To live in the Presence of Hashem’s light is very demanding. It means, among other things, that any wrongdoing is liable to be punished swiftly and decisively. This idea receives stark expression in the Torah’s account of the misonenim in the beginning of chapter eleven, which takes places over roughly three verses, whereby the people complained and were punished more or less immediately. This is encapsulated in the verse’s description of their complaining being evil “באזני ה' – in the ears of Hashem.” Whenever expression “באזני” is used, it always denotes something said directly to the listener. Here, with the Divine Presence so close, their words of complain went “straight to Hashem’s ears,” so to speak, with the resulting immediate punishment.

This experience marked the beginning of the people looking to move away from the light somewhat quicker than they should have. Chazal inform us that the final two verses of Chapter ten are enclosed between two letter nun’s because they form a sefer in their own right. In terms of our discussion, says the Netziv, those enclosed verses mark the initial turning point from light to darkness. As such, due to the high standards demanded of them by life in the Wilderness, the people’s schedule for transition began earlier than it should have. It was this disparity between the two “clocks of transition” that precipitated the major events of Chumash Bamidbar.

Sending Spies – Good for the Jews?

Without doubt, the episode in Chumash Bamidbar which would reverberate most throughout our history was that of sending the spies to the Land of Canaan. The simple question is raised: Was sending spies itself an improper idea? The answer, says the Netziv, is that it depends which mode the people are in:

·      If they are in “light” mode, with Hashem’s providence openly manifest, sending spies is redundant, and therefore, objectionable.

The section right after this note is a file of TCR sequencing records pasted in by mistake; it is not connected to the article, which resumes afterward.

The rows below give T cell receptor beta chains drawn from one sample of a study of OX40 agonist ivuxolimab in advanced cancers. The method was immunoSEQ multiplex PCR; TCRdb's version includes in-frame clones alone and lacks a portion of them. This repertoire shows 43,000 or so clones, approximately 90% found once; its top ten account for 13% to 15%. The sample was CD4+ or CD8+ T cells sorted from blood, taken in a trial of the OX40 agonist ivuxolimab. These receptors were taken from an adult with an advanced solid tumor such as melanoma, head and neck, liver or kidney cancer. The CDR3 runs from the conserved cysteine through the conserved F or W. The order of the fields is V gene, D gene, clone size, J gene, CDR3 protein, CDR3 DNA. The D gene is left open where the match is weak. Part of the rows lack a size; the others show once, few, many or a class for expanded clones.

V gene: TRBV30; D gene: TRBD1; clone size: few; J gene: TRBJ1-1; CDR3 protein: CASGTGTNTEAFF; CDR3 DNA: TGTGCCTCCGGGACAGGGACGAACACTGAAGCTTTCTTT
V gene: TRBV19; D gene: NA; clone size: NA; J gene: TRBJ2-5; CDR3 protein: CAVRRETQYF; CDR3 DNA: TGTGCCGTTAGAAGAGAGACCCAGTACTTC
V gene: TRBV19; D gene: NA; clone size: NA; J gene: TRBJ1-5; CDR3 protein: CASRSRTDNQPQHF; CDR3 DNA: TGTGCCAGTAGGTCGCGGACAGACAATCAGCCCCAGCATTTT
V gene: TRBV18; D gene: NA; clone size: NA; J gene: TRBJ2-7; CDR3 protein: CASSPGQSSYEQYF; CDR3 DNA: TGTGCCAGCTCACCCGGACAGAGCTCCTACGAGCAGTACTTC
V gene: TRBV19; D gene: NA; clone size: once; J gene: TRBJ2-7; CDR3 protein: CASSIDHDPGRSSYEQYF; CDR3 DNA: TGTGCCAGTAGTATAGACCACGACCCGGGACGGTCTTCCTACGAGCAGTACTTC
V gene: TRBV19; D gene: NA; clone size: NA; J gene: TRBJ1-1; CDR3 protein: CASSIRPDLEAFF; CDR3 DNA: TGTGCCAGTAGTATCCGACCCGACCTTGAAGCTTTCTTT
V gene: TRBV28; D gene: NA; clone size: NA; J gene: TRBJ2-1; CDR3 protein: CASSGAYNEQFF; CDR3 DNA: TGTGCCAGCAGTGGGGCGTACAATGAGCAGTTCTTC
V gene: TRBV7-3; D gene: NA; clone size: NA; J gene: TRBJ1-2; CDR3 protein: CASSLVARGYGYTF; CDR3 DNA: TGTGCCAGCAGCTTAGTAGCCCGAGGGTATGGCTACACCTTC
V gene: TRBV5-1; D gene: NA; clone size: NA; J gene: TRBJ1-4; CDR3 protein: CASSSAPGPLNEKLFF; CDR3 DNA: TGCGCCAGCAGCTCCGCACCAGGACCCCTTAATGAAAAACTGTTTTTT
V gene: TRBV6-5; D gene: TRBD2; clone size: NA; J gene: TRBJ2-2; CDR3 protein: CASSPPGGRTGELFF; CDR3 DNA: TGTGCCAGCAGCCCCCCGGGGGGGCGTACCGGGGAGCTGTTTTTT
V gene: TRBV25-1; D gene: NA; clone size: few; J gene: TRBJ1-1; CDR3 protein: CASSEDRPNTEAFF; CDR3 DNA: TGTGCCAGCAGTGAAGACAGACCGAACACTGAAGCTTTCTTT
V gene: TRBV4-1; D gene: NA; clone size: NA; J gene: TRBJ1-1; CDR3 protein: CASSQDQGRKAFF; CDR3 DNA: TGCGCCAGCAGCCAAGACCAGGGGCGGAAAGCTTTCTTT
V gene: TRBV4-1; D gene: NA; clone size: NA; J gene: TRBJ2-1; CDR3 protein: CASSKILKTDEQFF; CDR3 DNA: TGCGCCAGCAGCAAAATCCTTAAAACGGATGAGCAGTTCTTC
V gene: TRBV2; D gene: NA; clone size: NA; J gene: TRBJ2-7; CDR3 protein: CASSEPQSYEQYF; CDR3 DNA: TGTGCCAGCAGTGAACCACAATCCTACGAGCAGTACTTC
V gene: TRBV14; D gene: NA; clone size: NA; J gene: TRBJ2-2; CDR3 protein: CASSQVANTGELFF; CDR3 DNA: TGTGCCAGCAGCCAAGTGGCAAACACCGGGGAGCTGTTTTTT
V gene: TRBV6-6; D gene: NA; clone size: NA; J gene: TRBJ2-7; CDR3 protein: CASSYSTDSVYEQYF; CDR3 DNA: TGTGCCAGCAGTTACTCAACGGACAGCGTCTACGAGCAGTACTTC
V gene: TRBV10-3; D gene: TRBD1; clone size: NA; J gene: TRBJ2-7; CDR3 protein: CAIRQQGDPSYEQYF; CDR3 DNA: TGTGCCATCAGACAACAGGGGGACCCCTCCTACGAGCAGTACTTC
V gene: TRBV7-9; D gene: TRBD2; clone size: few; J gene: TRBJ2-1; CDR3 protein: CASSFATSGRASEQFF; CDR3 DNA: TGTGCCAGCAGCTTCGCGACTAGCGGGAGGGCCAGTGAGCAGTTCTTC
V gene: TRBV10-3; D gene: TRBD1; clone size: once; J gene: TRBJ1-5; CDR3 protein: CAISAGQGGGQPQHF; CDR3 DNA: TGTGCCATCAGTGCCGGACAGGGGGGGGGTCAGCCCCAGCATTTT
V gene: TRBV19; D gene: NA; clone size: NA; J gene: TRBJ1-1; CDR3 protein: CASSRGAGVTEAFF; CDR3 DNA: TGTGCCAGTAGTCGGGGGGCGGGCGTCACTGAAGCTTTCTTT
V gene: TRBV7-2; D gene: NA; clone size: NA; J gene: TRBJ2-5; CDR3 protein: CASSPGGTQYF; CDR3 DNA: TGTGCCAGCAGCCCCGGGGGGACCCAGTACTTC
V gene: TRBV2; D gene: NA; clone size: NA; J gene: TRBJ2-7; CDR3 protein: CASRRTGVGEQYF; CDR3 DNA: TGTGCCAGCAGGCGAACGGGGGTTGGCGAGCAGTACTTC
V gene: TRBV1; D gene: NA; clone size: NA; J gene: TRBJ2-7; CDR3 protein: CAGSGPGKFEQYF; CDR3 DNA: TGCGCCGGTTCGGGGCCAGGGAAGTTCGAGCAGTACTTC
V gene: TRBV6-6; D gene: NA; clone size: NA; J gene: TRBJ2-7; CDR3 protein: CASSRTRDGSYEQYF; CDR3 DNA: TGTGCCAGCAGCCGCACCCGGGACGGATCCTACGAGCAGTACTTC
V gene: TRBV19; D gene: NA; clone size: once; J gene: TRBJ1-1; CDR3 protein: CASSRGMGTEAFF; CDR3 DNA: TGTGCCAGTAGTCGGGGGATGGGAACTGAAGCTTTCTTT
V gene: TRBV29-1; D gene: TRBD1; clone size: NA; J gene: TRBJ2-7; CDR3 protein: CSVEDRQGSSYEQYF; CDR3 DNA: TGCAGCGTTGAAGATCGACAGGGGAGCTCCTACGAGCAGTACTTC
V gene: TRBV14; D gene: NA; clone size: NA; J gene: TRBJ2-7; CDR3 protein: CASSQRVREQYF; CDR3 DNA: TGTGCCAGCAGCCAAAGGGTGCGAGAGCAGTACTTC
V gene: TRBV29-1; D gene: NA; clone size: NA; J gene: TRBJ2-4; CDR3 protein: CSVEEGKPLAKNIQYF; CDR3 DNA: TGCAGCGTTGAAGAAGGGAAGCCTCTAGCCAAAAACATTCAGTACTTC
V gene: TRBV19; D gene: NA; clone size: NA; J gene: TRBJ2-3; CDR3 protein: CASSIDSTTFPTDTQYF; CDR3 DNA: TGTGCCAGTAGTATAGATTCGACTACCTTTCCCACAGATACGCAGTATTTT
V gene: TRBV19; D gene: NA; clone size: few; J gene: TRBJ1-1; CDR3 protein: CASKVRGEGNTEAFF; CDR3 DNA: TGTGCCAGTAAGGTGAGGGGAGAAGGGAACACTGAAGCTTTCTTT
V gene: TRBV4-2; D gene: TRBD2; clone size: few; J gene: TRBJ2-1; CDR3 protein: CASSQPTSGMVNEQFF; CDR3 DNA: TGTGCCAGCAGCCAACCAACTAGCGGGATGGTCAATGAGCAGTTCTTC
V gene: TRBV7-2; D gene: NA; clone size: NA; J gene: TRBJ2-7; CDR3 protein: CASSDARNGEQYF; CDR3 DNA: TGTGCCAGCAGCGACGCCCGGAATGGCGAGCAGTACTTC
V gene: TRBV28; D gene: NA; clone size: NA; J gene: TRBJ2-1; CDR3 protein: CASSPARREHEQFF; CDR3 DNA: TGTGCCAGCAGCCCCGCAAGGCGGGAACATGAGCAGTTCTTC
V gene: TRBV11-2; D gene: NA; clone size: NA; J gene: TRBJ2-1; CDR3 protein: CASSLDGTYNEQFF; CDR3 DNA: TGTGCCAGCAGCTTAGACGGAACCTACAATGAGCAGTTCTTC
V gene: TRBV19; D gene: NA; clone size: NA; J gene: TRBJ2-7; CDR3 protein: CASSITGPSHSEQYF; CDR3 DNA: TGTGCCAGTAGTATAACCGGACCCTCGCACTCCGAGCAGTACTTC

·      However, if they are in “dark” mode, working within nature, then sending spies is most appropriate.

As such, the question now becomes: Which mode were the people in – and is that the mode they should have been in?

Had the people followed Hashem’s timetable for transition, they would still be in light mode, and sending spies would not have been necessary. However, with the people having moved to naturalize earlier, they had thereby entered into a mode where it was now acceptable to send spies. In other words, the problem was not in the idea itself of sending spies, but in the electing to prematurely place themselves in a mode where this was appropriate. 

Ironically, having overly invested in naturalization, the spies sent by the people approached the land itself with purely natural eyes. This resulted in them concluding that they could not conquer the mighty inhabitants of the land – and in absolute “natural” terms, they were right! The result was a stay in the Wilderness for forty years, over which they could more fully absorb an awareness of Hashem’s supervision, so that when the time finally came for them to enter the land, they did so with trust and confidence that Hashem would bless their military efforts with success.

Being Counted In

With all this in mind, let us now return to the matter of the countings in the beginning and the end of our Chumash, for if we look closely and “allow the numbers to speak,” we will see that they bracket and reflect the transition which is the key theme of Bamidbar. One basic difference between the two counts is that while in Parshas Bamidbar, the people are counted both as twelve tribes and also as four camps of three tribes each, in Parshas Pinchas they are counted only as tribes. The reason for this is that two counts essentially reflect the Jewish people within the two modes of “light” and “dark” existence, respectively:

·      The count at the beginning of the sefer reflects the Jewish people in Wilderness (“light”) mode. For this reason, the people are counted not only according to tribe, but once again as four camps of three tribes each encamped around the Mishkan. This encampment represented the proximity to Hashem’s revealed Divine presence.

·      The count at the end of the Chumash reflects the people at the end of their stay in the Wilderness, as they are about to enter the more natural (“dark”) setting of the Land if Israel. As such, in this count, they are reckoned only as tribes, no longer as camps centered around the Mishkan.

Menashe and Efraim